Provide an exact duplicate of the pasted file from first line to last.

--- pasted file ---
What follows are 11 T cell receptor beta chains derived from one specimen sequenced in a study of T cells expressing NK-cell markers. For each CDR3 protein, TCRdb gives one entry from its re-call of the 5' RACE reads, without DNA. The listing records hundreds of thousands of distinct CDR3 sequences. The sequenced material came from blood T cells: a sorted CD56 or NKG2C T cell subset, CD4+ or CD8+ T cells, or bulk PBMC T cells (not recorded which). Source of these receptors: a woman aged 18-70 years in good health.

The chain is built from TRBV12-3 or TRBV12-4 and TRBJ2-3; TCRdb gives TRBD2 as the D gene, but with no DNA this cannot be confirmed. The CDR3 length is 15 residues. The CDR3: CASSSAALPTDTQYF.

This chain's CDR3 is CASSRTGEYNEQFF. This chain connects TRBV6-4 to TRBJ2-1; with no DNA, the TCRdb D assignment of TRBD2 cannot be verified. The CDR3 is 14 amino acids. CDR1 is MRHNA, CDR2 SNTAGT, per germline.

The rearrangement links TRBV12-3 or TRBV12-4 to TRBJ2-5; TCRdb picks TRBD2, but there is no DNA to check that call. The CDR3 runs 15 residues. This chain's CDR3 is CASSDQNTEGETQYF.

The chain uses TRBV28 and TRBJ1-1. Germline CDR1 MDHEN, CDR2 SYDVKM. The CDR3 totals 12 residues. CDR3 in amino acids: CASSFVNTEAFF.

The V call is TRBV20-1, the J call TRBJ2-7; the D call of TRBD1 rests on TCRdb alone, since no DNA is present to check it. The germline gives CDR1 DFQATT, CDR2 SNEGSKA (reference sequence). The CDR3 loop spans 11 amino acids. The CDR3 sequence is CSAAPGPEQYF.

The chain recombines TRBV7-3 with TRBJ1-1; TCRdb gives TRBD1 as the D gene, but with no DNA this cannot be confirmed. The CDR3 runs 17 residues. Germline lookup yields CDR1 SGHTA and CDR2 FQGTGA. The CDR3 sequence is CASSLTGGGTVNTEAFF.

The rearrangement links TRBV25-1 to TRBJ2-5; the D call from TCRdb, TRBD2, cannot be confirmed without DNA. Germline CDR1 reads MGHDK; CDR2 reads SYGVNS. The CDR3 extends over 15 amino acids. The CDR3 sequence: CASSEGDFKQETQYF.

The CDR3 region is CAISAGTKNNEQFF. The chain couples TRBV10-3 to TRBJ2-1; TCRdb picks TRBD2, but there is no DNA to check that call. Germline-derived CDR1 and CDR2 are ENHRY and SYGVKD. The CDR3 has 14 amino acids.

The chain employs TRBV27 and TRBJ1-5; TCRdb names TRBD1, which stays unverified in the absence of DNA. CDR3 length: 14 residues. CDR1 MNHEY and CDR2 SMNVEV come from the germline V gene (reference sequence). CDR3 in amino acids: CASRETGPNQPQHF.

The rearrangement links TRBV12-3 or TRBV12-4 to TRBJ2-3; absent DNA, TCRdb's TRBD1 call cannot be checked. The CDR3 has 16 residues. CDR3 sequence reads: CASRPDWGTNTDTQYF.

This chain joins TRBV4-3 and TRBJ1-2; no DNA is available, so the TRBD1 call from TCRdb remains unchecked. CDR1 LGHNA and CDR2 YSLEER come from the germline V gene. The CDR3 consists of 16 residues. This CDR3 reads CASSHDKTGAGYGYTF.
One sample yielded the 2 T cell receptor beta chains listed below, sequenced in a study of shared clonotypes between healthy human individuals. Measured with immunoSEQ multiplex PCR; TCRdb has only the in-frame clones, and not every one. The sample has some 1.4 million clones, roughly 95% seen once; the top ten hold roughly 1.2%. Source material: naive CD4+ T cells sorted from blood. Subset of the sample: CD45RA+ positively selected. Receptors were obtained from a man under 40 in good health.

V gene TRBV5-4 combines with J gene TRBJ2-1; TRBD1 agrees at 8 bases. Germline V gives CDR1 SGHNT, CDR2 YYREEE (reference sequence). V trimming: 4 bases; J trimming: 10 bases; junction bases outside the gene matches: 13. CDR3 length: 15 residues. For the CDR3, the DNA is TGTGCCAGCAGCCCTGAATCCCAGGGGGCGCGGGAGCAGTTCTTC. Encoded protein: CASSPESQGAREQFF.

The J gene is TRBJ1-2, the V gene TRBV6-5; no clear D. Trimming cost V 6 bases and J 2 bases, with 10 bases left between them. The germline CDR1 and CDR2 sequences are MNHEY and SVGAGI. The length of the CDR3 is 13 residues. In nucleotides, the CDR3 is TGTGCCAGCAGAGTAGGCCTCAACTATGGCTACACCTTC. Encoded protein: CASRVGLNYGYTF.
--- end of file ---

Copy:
What follows are 11 T cell receptor beta chains derived from one specimen sequenced in a study of T cells expressing NK-cell markers. For each CDR3 protein, TCRdb gives one entry from its re-call of the 5' RACE reads, without DNA. The listing records hundreds of thousands of distinct CDR3 sequences. The sequenced material came from blood T cells: a sorted CD56 or NKG2C T cell subset, CD4+ or CD8+ T cells, or bulk PBMC T cells (not recorded which). Source of these receptors: a woman aged 18-70 years in good health.

The chain is built from TRBV12-3 or TRBV12-4 and TRBJ2-3; TCRdb gives TRBD2 as the D gene, but with no DNA this cannot be confirmed. The CDR3 length is 15 residues. The CDR3: CASSSAALPTDTQYF.

This chain's CDR3 is CASSRTGEYNEQFF. This chain connects TRBV6-4 to TRBJ2-1; with no DNA, the TCRdb D assignment of TRBD2 cannot be verified. The CDR3 is 14 amino acids. CDR1 is MRHNA, CDR2 SNTAGT, per germline.

The rearrangement links TRBV12-3 or TRBV12-4 to TRBJ2-5; TCRdb picks TRBD2, but there is no DNA to check that call. The CDR3 runs 15 residues. This chain's CDR3 is CASSDQNTEGETQYF.

The chain uses TRBV28 and TRBJ1-1. Germline CDR1 MDHEN, CDR2 SYDVKM. The CDR3 totals 12 residues. CDR3 in amino acids: CASSFVNTEAFF.

The V call is TRBV20-1, the J call TRBJ2-7; the D call of TRBD1 rests on TCRdb alone, since no DNA is present to check it. The germline gives CDR1 DFQATT, CDR2 SNEGSKA (reference sequence). The CDR3 loop spans 11 amino acids. The CDR3 sequence is CSAAPGPEQYF.

The chain recombines TRBV7-3 with TRBJ1-1; TCRdb gives TRBD1 as the D gene, but with no DNA this cannot be confirmed. The CDR3 runs 17 residues. Germline lookup yields CDR1 SGHTA and CDR2 FQGTGA. The CDR3 sequence is CASSLTGGGTVNTEAFF.

The rearrangement links TRBV25-1 to TRBJ2-5; the D call from TCRdb, TRBD2, cannot be confirmed without DNA. Germline CDR1 reads MGHDK; CDR2 reads SYGVNS. The CDR3 extends over 15 amino acids. The CDR3 sequence: CASSEGDFKQETQYF.

The CDR3 region is CAISAGTKNNEQFF. The chain couples TRBV10-3 to TRBJ2-1; TCRdb picks TRBD2, but there is no DNA to check that call. Germline-derived CDR1 and CDR2 are ENHRY and SYGVKD. The CDR3 has 14 amino acids.

The chain employs TRBV27 and TRBJ1-5; TCRdb names TRBD1, which stays unverified in the absence of DNA. CDR3 length: 14 residues. CDR1 MNHEY and CDR2 SMNVEV come from the germline V gene (reference sequence). CDR3 in amino acids: CASRETGPNQPQHF.

The rearrangement links TRBV12-3 or TRBV12-4 to TRBJ2-3; absent DNA, TCRdb's TRBD1 call cannot be checked. The CDR3 has 16 residues. CDR3 sequence reads: CASRPDWGTNTDTQYF.

This chain joins TRBV4-3 and TRBJ1-2; no DNA is available, so the TRBD1 call from TCRdb remains unchecked. CDR1 LGHNA and CDR2 YSLEER come from the germline V gene. The CDR3 consists of 16 residues. This CDR3 reads CASSHDKTGAGYGYTF.
One sample yielded the 2 T cell receptor beta chains listed below, sequenced in a study of shared clonotypes between healthy human individuals. Measured with immunoSEQ multiplex PCR; TCRdb has only the in-frame clones, and not every one. The sample has some 1.4 million clones, roughly 95% seen once; the top ten hold roughly 1.2%. Source material: naive CD4+ T cells sorted from blood. Subset of the sample: CD45RA+ positively selected. Receptors were obtained from a man under 40 in good health.

V gene TRBV5-4 combines with J gene TRBJ2-1; TRBD1 agrees at 8 bases. Germline V gives CDR1 SGHNT, CDR2 YYREEE (reference sequence). V trimming: 4 bases; J trimming: 10 bases; junction bases outside the gene matches: 13. CDR3 length: 15 residues. For the CDR3, the DNA is TGTGCCAGCAGCCCTGAATCCCAGGGGGCGCGGGAGCAGTTCTTC. Encoded protein: CASSPESQGAREQFF.

The J gene is TRBJ1-2, the V gene TRBV6-5; no clear D. Trimming cost V 6 bases and J 2 bases, with 10 bases left between them. The germline CDR1 and CDR2 sequences are MNHEY and SVGAGI. The length of the CDR3 is 13 residues. In nucleotides, the CDR3 is TGTGCCAGCAGAGTAGGCCTCAACTATGGCTACACCTTC. Encoded protein: CASRVGLNYGYTF.